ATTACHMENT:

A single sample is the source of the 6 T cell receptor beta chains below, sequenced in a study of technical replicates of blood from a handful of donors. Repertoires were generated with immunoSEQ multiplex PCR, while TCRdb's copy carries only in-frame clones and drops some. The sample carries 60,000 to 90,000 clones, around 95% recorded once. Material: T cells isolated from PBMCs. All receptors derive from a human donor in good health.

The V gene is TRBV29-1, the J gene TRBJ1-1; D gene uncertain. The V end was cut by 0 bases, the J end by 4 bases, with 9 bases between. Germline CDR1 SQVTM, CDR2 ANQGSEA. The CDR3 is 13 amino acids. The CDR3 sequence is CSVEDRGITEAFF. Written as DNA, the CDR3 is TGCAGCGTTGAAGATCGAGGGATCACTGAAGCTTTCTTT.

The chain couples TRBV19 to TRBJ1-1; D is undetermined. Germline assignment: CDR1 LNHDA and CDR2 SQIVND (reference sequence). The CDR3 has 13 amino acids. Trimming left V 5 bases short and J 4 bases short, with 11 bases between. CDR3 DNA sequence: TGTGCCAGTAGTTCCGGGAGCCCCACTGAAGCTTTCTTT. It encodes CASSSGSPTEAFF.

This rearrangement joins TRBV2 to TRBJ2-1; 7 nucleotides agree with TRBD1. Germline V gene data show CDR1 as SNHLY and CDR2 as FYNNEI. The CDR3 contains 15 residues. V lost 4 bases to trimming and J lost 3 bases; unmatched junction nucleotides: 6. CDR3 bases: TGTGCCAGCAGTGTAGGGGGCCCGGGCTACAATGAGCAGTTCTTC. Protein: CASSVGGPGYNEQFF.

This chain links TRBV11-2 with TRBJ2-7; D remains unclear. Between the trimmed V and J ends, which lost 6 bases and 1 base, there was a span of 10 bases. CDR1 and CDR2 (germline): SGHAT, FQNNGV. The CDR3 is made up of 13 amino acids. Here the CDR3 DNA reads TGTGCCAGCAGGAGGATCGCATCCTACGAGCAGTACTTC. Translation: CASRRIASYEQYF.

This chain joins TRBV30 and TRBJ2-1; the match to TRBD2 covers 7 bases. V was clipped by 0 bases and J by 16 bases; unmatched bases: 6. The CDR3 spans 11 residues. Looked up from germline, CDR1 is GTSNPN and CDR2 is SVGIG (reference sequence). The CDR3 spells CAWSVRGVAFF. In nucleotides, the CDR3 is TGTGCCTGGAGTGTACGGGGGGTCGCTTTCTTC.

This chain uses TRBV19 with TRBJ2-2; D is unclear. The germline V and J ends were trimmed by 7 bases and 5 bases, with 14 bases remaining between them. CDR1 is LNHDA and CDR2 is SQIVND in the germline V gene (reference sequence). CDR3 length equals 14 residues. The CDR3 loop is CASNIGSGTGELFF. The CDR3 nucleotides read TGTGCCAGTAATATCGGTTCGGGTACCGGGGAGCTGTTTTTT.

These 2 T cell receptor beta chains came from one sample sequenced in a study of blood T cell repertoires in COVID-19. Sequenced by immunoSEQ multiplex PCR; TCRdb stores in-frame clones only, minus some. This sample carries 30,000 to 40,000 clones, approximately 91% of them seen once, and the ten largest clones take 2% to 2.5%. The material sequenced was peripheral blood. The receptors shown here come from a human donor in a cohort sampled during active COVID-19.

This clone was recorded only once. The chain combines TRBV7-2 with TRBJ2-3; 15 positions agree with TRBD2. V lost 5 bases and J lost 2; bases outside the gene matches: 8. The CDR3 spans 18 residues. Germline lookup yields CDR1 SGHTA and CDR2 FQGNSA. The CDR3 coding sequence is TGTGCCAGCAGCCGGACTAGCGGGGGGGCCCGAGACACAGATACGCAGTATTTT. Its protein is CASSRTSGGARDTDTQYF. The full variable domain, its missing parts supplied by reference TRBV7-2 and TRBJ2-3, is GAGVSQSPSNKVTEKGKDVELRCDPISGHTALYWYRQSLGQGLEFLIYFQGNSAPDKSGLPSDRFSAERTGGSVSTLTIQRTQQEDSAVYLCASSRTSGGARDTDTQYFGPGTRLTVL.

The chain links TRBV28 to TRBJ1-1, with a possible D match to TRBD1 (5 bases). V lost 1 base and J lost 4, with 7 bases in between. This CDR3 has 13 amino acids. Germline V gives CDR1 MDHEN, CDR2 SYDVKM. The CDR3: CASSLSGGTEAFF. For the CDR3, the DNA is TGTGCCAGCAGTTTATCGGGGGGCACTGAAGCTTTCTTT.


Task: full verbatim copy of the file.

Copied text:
A single sample is the source of the 6 T cell receptor beta chains below, sequenced in a study of technical replicates of blood from a handful of donors. Repertoires were generated with immunoSEQ multiplex PCR, while TCRdb's copy carries only in-frame clones and drops some. The sample carries 60,000 to 90,000 clones, around 95% recorded once. Material: T cells isolated from PBMCs. All receptors derive from a human donor in good health.

The V gene is TRBV29-1, the J gene TRBJ1-1; D gene uncertain. The V end was cut by 0 bases, the J end by 4 bases, with 9 bases between. Germline CDR1 SQVTM, CDR2 ANQGSEA. The CDR3 is 13 amino acids. The CDR3 sequence is CSVEDRGITEAFF. Written as DNA, the CDR3 is TGCAGCGTTGAAGATCGAGGGATCACTGAAGCTTTCTTT.

The chain couples TRBV19 to TRBJ1-1; D is undetermined. Germline assignment: CDR1 LNHDA and CDR2 SQIVND (reference sequence). The CDR3 has 13 amino acids. Trimming left V 5 bases short and J 4 bases short, with 11 bases between. CDR3 DNA sequence: TGTGCCAGTAGTTCCGGGAGCCCCACTGAAGCTTTCTTT. It encodes CASSSGSPTEAFF.

This rearrangement joins TRBV2 to TRBJ2-1; 7 nucleotides agree with TRBD1. Germline V gene data show CDR1 as SNHLY and CDR2 as FYNNEI. The CDR3 contains 15 residues. V lost 4 bases to trimming and J lost 3 bases; unmatched junction nucleotides: 6. CDR3 bases: TGTGCCAGCAGTGTAGGGGGCCCGGGCTACAATGAGCAGTTCTTC. Protein: CASSVGGPGYNEQFF.

This chain links TRBV11-2 with TRBJ2-7; D remains unclear. Between the trimmed V and J ends, which lost 6 bases and 1 base, there was a span of 10 bases. CDR1 and CDR2 (germline): SGHAT, FQNNGV. The CDR3 is made up of 13 amino acids. Here the CDR3 DNA reads TGTGCCAGCAGGAGGATCGCATCCTACGAGCAGTACTTC. Translation: CASRRIASYEQYF.

This chain joins TRBV30 and TRBJ2-1; the match to TRBD2 covers 7 bases. V was clipped by 0 bases and J by 16 bases; unmatched bases: 6. The CDR3 spans 11 residues. Looked up from germline, CDR1 is GTSNPN and CDR2 is SVGIG (reference sequence). The CDR3 spells CAWSVRGVAFF. In nucleotides, the CDR3 is TGTGCCTGGAGTGTACGGGGGGTCGCTTTCTTC.

This chain uses TRBV19 with TRBJ2-2; D is unclear. The germline V and J ends were trimmed by 7 bases and 5 bases, with 14 bases remaining between them. CDR1 is LNHDA and CDR2 is SQIVND in the germline V gene (reference sequence). CDR3 length equals 14 residues. The CDR3 loop is CASNIGSGTGELFF. The CDR3 nucleotides read TGTGCCAGTAATATCGGTTCGGGTACCGGGGAGCTGTTTTTT.

These 2 T cell receptor beta chains came from one sample sequenced in a study of blood T cell repertoires in COVID-19. Sequenced by immunoSEQ multiplex PCR; TCRdb stores in-frame clones only, minus some. This sample carries 30,000 to 40,000 clones, approximately 91% of them seen once, and the ten largest clones take 2% to 2.5%. The material sequenced was peripheral blood. The receptors shown here come from a human donor in a cohort sampled during active COVID-19.

This clone was recorded only once. The chain combines TRBV7-2 with TRBJ2-3; 15 positions agree with TRBD2. V lost 5 bases and J lost 2; bases outside the gene matches: 8. The CDR3 spans 18 residues. Germline lookup yields CDR1 SGHTA and CDR2 FQGNSA. The CDR3 coding sequence is TGTGCCAGCAGCCGGACTAGCGGGGGGGCCCGAGACACAGATACGCAGTATTTT. Its protein is CASSRTSGGARDTDTQYF. The full variable domain, its missing parts supplied by reference TRBV7-2 and TRBJ2-3, is GAGVSQSPSNKVTEKGKDVELRCDPISGHTALYWYRQSLGQGLEFLIYFQGNSAPDKSGLPSDRFSAERTGGSVSTLTIQRTQQEDSAVYLCASSRTSGGARDTDTQYFGPGTRLTVL.

The chain links TRBV28 to TRBJ1-1, with a possible D match to TRBD1 (5 bases). V lost 1 base and J lost 4, with 7 bases in between. This CDR3 has 13 amino acids. Germline V gives CDR1 MDHEN, CDR2 SYDVKM. The CDR3: CASSLSGGTEAFF. For the CDR3, the DNA is TGTGCCAGCAGTTTATCGGGGGGCACTGAAGCTTTCTTT.